You don’t need us to tell you that it’s tough to swing a proverbial cat without hitting a brew-pub these days. The American craft beer industry grew by 20 percent in 2013 alone. The surprise: Small-batch brewing requires four to five times more hops cones (the unopened female flowers behind an ale’s bitterness) per ounce than mass-market beer manufacturing. Good thing, then, that this vigorous “bine” (a vine that climbs via main stem rather than offshoots) comes by its Latin name, Humulus lupulus, or “little wolf,” honestly. You just need to give the hungry-like-a-you-know-what plants, hardy from Zones 3 to 9, proper structure.
Home brewers looking to produce a few cones – and backyard gardeners seeking a fast-growing ornamental – might enlist a trellis or two. More serious, yet still small-scale, farmers should consider devoting the side of a barn, garage, or house to hops cultivation: Screw a series of eyehooks into the eaves and run twine through the hooks and back, securing it with stakes. Larger operations will want a more elaborate system. Using 120 telephone poles and a ton of wire cable per acre, install the poles so they form an evenly spaced grid. String the cable 12 to 20 feet overhead from pole to pole, through eyebolts inserted into the poles. Anchor the twine with stakes and run it up to the cable.
Plant hops rhizomes (root stems) in early spring, a few inches deep and about 42 inches apart, with the brown rootlets pointing down. Water with a drip-irrigation system or soaker hose to reach the roots instead of merely wetting the leaves. Once the shoots are a foot tall, cut all but two of them per plant (sauté the rest into a dish of “poor man’s asparagus”) and wrap the remaining ones clockwise around the trellis or twine.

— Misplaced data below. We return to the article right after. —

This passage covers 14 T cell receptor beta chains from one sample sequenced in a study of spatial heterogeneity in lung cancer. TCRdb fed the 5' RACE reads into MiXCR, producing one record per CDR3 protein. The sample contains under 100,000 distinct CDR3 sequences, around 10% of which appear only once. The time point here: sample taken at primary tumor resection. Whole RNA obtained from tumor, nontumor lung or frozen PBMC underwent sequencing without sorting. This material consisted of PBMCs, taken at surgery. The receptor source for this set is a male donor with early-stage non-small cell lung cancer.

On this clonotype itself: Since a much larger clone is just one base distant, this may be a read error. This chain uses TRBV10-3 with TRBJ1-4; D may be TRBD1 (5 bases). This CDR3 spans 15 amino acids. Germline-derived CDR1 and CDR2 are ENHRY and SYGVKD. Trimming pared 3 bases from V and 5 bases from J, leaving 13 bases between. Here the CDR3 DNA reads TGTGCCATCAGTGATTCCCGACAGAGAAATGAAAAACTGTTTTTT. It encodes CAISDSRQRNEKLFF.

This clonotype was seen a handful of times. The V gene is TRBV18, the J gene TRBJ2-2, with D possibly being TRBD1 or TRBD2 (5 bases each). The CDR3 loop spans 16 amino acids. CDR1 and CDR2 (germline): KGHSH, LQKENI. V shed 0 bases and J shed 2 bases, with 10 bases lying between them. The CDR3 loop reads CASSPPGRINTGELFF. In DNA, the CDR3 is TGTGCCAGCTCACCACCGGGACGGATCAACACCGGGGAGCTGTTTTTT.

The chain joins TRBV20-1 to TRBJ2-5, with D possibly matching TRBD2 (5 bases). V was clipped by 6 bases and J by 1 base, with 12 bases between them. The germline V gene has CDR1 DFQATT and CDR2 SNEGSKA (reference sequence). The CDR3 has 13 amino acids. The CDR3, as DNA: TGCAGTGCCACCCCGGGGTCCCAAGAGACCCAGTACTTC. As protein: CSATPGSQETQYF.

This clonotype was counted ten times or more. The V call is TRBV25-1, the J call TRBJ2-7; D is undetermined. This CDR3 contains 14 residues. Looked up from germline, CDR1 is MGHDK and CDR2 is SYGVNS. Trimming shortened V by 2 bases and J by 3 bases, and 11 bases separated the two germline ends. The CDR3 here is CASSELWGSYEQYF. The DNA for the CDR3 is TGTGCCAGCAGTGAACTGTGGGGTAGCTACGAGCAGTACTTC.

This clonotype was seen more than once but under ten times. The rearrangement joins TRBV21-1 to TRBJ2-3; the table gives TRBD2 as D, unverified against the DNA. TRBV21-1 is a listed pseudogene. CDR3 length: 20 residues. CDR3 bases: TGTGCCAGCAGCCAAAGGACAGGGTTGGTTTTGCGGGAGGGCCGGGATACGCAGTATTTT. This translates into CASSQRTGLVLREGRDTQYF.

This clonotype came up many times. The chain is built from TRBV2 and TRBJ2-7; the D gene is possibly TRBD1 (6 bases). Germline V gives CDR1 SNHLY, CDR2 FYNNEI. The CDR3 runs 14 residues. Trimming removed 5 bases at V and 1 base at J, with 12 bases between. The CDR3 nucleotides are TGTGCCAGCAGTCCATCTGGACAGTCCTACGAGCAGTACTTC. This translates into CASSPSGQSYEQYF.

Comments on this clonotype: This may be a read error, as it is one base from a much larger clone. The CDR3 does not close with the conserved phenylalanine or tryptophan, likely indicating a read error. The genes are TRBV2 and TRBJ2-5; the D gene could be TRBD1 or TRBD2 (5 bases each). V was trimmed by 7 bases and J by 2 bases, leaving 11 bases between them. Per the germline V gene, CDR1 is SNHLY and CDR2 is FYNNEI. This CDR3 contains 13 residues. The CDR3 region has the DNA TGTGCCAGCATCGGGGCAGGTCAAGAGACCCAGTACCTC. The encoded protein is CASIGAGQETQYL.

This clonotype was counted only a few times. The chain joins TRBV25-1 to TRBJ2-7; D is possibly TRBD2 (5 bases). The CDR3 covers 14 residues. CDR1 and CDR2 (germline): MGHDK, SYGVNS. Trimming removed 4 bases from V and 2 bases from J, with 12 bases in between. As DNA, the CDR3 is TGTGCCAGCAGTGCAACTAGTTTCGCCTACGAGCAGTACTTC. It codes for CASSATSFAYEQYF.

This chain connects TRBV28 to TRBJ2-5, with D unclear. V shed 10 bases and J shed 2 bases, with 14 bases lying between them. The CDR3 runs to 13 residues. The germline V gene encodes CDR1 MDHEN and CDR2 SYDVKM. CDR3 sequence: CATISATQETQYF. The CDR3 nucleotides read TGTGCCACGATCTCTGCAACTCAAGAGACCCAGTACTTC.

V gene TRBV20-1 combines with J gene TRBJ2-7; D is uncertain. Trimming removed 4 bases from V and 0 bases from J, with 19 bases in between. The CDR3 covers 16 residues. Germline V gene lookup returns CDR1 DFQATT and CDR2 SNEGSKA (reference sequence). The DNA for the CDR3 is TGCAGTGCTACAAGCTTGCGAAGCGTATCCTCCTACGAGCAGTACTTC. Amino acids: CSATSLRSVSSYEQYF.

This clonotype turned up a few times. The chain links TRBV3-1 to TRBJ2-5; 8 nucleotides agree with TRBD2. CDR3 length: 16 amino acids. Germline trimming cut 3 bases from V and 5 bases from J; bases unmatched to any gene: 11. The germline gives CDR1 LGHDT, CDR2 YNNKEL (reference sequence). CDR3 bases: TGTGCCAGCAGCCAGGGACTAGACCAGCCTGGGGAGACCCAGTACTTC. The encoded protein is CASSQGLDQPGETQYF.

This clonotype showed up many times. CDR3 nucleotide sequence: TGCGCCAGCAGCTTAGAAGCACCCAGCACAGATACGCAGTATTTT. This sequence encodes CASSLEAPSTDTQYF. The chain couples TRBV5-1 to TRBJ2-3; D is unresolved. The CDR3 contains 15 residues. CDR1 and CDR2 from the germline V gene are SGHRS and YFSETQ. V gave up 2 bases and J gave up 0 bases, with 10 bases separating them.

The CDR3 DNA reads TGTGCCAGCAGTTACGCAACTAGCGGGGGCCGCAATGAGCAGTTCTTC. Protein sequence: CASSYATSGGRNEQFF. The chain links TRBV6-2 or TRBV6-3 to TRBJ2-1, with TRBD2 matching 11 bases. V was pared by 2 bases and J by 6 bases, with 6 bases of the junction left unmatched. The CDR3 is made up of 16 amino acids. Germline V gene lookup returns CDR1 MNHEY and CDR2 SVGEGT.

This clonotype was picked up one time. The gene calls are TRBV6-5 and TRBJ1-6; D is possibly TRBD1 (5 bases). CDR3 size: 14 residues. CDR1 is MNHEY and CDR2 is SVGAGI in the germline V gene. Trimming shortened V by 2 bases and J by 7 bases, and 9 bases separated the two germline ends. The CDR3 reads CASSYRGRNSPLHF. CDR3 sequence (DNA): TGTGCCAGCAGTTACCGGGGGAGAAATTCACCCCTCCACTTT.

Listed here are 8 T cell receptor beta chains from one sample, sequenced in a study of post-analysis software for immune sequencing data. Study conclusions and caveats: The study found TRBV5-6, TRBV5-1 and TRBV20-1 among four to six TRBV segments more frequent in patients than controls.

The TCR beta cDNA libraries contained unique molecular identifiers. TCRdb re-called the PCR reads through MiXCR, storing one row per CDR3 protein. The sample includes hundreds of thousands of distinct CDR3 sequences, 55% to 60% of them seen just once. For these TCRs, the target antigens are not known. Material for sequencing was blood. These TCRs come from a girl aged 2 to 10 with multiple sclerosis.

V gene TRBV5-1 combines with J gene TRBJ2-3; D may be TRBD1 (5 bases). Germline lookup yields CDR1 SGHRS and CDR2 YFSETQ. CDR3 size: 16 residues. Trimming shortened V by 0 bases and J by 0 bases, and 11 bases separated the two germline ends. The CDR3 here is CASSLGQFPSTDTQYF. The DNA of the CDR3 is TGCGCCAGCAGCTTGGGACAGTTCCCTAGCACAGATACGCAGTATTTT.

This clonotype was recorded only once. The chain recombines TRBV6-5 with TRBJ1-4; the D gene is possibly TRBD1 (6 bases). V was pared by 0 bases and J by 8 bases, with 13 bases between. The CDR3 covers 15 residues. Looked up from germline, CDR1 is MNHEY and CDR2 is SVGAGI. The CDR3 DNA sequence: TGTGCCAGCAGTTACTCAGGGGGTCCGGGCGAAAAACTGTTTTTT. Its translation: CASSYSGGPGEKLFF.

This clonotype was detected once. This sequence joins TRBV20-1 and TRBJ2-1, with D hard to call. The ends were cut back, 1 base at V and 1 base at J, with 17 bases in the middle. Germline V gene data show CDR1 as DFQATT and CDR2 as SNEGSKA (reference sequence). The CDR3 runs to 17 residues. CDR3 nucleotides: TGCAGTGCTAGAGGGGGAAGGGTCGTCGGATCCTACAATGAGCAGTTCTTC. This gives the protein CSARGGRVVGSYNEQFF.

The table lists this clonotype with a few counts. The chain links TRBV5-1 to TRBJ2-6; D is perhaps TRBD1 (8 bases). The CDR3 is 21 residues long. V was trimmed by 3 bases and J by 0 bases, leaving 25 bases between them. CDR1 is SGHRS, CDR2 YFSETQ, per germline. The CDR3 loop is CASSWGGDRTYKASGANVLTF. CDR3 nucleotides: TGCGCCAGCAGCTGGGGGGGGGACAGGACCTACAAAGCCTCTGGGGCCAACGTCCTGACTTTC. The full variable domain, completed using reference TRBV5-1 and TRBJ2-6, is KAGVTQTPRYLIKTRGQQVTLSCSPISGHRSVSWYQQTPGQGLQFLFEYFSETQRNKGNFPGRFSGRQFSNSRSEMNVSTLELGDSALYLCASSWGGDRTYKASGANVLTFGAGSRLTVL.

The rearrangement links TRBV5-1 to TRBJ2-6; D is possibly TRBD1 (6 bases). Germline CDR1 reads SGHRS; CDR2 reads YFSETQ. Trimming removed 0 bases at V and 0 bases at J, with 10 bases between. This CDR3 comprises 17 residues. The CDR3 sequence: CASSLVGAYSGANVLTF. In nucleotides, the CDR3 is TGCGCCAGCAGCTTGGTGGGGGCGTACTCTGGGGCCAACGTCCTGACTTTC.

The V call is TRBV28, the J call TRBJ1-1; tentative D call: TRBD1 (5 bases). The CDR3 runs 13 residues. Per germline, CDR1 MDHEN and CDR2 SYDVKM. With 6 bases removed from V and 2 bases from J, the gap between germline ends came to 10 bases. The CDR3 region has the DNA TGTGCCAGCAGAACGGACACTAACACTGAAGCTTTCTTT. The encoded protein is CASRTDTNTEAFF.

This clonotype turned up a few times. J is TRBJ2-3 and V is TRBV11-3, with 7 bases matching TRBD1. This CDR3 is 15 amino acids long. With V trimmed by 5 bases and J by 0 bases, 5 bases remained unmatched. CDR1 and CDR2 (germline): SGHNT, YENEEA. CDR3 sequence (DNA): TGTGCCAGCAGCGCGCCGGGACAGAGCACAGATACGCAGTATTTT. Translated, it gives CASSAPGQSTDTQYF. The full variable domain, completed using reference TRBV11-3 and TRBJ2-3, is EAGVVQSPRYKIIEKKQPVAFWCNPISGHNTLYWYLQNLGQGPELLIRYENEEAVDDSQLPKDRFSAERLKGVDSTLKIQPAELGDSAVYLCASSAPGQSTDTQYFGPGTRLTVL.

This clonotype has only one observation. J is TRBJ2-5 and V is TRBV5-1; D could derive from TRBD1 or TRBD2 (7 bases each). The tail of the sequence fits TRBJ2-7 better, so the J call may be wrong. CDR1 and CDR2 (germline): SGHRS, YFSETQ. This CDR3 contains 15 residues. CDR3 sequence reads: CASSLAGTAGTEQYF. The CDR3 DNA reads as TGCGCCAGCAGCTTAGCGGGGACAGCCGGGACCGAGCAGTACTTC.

Hops should be harvested when the cones are fragrant and green – between mid-August and mid-September, depending on location and variety planted. If the hops are growing against a building, you can simply cut the twine and pull the entire trellis down. Harvesting a bigger area can be done by hand, using a ladder, or with a machine designed for the purpose. (Large harvesters can run $180,000, though Wisconsin’s Gorst Valley Hops sells a small version geared to farms of less than 50 acres for $13,000.) Hops are best fresh, but dried cones (sealed in a paper or plastic bag and set in a warm attic) should remain viable for a few years.
The Bottom Line for Hops
Establishing an acre of rhizomes with trellising and drip irrigation will run you $6,000 to $10,000. Bigger operations – 10 acres or more – require an investment in specialized equipment for harvesting, hauling, and drying.
Number of plants per acre: 750 (average)
Price per rhizome: $.20 to $2, depending on volume and variety
Harvest per acre: between 1,200 and 2,500 pounds fresh (wet) hops
Price per pound of fresh hops: $4 to $20, depending on variety and quality of cones
Gross revenue per acre: $8,000 to $12,000, after crop is fully mature, in five years
Life span of plants and trellising: 20 years (with minor upkeep along the way)